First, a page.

Today's news

September 22, 2004

English fees add to pressure on Scots
Scotland's ministers were last night under increasing pressure to come up with more money for Scottish universities, after a Guardian survey revealed yesterday that two-thirds of English institutions intend to charge the maximum top-up tuition fees. With the outcome of the Scottish Executive's spending review due to be announced at the end of the month, yesterday's survey brought fresh calls for ministers to find extra money for Scottish universities.

Think-tank says single degrees will be useless
A university education is becoming so devalued that students will be forced to take multiple degrees to prove their worth to employers, a report by the centre-right think-tank The Bow Group claimed yesterday. It claims that future students will have to take further degrees such as masters and doctorates to mark themselves out as the best candidates.
Daily Mail

Students spooked by campus haunting
Students at a Delhi university have been given an unexpected week off thanks to a ghost on the campus. There have been no classes at the Indian Statistical Institute's Delhi branch since Friday. Students have become convinced the institute is being haunted by a fellow student who died during a class at the institute only a month ago.

Student crushed by lift at university
A student was crushed to death when he tried to leap from an overcrowded lift at his Reading University hall of residence, an inquest was told yesterday. Andrew Tucker, 19, panicked when the lift began to fall and leapt through the open door but was caught with his head and shoulders on the floor above and his body in the lift. The hearing continues.
Times, Daily Express

US runaway flies to Britain to seek a place at Oxford
A teenage runaway, who fled her home in America and used her mother's credit card to book a flight to Britain convinced immigration officials at Gatwick airport that she was visiting Britain to seek a place at Oxford University. Jing Wen Chen, 15, left her home in Missouri on Sunday . On arrival on Monday she caught a train to London and stayed in a hotel overnight. Police have no trace of her movements since then. The teenager's father, a lecturer in civil engineering at the University of Missouri, said he was worried for her safety.
Daily Telegraph

CCTV tries to read the mind of a terrorist
A new generation of closed-circuit television cameras that can also automatically identify street crime such as vandalism and theft even before it is committed, is expected to be introduced in parts of the country in the next 12 months. Secret trials are under way of several systems, including one developed at Kingston University in South London and marketed by Ipsotek (Intelligent Pedestrian Surveillance and Observation Technologies), a spin-off from the research project. A 12-month trial at Liverpool Street Underground Station ended last December.

British girls lead the world in behaving badly
Today's 15-year-old girls are becoming fat, lazy, hard-drinking, pot-smoking television addicts. The unenviable picture of the modern young woman is drawn from statistics collated from official sources in 192 countries published in the latest edition of Pocket World in Figures , the statisticians "bible". The findings are broadly similar to those revealed by an earlier study led by Candace Currie, director of the Child and Adolescent Research Unit at the University of Edinburgh.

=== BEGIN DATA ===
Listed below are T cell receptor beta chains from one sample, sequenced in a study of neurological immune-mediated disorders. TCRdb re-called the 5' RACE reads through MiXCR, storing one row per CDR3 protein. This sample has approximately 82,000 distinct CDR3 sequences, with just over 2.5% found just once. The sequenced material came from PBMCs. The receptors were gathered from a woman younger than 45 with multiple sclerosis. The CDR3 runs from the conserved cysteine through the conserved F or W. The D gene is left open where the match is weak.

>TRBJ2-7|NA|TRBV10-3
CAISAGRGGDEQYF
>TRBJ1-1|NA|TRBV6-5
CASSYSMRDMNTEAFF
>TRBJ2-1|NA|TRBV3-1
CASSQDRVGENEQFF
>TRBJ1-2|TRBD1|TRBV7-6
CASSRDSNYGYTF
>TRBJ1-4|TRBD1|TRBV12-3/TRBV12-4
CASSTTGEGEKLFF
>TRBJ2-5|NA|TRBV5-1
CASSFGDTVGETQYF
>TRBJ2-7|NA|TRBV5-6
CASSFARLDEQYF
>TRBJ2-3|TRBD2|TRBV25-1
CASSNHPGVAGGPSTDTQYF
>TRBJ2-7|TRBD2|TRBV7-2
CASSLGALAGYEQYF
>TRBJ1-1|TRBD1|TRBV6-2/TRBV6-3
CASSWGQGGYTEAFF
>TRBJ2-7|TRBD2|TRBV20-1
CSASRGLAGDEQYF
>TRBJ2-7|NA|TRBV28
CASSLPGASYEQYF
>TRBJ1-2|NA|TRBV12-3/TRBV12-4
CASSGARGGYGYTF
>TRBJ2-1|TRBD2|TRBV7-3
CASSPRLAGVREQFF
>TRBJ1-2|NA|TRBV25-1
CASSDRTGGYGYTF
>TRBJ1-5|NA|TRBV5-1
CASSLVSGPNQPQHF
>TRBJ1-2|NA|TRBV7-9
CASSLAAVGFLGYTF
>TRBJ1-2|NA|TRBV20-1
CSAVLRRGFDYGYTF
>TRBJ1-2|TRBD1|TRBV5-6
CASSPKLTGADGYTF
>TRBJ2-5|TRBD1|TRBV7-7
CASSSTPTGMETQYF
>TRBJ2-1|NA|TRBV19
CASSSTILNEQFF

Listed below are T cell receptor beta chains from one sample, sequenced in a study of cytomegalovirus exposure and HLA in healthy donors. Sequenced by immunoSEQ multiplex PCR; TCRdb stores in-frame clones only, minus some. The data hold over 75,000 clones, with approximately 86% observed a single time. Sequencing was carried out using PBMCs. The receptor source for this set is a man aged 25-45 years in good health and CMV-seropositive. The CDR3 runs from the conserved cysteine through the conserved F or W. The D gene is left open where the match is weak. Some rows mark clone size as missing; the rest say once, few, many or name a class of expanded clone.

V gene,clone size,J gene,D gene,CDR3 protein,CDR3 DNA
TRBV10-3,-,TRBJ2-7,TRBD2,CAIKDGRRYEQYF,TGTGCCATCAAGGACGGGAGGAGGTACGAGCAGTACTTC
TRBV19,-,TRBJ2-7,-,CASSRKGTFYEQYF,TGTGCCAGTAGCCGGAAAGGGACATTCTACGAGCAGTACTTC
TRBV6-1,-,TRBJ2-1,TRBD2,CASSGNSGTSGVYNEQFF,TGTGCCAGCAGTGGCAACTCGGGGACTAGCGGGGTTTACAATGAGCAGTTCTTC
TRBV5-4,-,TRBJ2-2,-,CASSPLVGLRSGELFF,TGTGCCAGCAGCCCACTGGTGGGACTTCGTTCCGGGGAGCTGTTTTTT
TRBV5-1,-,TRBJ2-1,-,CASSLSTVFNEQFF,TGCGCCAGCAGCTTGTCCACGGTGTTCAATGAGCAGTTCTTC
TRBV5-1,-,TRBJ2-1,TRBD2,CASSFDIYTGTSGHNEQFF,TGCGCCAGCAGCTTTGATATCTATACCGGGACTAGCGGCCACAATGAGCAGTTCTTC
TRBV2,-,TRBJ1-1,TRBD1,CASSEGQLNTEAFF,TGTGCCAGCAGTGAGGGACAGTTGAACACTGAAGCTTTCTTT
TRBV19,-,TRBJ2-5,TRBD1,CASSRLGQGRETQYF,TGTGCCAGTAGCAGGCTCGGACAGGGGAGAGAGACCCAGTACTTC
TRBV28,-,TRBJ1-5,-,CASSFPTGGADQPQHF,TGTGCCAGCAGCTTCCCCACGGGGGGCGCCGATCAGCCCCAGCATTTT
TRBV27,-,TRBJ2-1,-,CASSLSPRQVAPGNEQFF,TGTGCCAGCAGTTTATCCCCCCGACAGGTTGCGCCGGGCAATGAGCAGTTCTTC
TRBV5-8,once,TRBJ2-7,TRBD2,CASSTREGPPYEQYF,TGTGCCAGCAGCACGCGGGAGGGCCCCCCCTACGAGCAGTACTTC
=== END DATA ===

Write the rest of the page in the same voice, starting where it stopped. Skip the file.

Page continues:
Scotsman, Daily Telegraph

More risk of brain damage from migraines
Frequent sufferers of migraine have an increased risk of brain damage, researchers said yesterday. Speaking at a symposium in London yesterday, Richard Lipton, from New York's Albert Einstein College of Medicine, said his research had shown that over the course of just one year, 3 per cent of headache sufferers progressed to a point where they had headaches most days. One in eight people in the UK suffers from migraine. It affects over twice as many women as men and is estimated to cost Britain around £1 billion a year in lost working days.
Scotsman, Guardian

Sea levels could rise faster than expected
The collapse of an Antarctic ice-shelf that is the size of Cambridgeshire has caused a surge in the flow of the region's glaciers, with potentially grave consequences for global sea levels. Research by Nasa scientists has revealed that nearby glaciers began to flow up to eight times more quickly after the break-up of the Larsen B ice-shelf on the Antarctic Peninsula two years ago. The discovery suggests that global warming could bring significant rises in sea levels much more quickly than was generally thought. Details are published in the journal Geophysical Review Letters.

The science behind Blue Monday
According to professors at Rice University in Texas, bad attitudes may stimulate creativity in the workplace in a way that good moods don't. In "Understanding When Bad Moods Foster Creativity and Good Ones Don't", published in the Journal of Applied Psychology , the professors polled 67 helicopter workers and their supervisors and found that positive moods may lead to overconfidence and thus laziness.
Financial Times

I owe it all to Mma Ramotswe
Author Alexander McCall Smith talks about his life before and after writing the best-selling No. 1 Ladies' Detective Agency books; setting up a law department at the University of Botswana; his work with the International Bioethics Commission of UNESCO, on which he served for five years, and the Human Genetics Commission, that was set up by the UK government to look at all the implications of the new genetics.

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